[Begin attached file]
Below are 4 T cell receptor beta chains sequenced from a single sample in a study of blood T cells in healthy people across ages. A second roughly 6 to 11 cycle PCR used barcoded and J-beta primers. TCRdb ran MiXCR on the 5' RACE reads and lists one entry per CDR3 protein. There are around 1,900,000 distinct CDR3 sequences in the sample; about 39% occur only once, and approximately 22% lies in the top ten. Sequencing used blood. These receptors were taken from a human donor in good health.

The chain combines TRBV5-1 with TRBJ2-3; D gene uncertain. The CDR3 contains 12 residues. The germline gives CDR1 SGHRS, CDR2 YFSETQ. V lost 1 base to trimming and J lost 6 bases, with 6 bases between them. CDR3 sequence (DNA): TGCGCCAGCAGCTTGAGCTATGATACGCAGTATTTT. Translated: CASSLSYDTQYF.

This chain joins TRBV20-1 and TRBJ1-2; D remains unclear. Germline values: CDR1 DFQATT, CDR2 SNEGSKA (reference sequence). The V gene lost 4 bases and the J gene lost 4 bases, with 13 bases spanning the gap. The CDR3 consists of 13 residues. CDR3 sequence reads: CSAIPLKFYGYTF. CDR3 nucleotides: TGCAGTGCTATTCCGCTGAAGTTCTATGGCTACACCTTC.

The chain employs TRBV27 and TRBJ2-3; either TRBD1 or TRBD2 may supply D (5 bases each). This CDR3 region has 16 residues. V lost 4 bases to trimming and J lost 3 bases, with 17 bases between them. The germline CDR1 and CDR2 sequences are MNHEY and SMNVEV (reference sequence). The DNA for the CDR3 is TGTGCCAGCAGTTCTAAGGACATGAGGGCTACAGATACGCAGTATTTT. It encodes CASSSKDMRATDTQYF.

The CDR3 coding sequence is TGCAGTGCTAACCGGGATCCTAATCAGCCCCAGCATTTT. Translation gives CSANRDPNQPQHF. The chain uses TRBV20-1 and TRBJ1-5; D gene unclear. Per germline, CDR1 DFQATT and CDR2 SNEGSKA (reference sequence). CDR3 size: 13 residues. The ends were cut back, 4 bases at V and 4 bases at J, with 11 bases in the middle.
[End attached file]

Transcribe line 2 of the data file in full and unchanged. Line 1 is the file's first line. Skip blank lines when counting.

The chain combines TRBV5-1 with TRBJ2-3; D gene uncertain. The CDR3 contains 12 residues. The germline gives CDR1 SGHRS, CDR2 YFSETQ. V lost 1 base to trimming and J lost 6 bases, with 6 bases between them. CDR3 sequence (DNA): TGCGCCAGCAGCTTGAGCTATGATACGCAGTATTTT. Translated: CASSLSYDTQYF.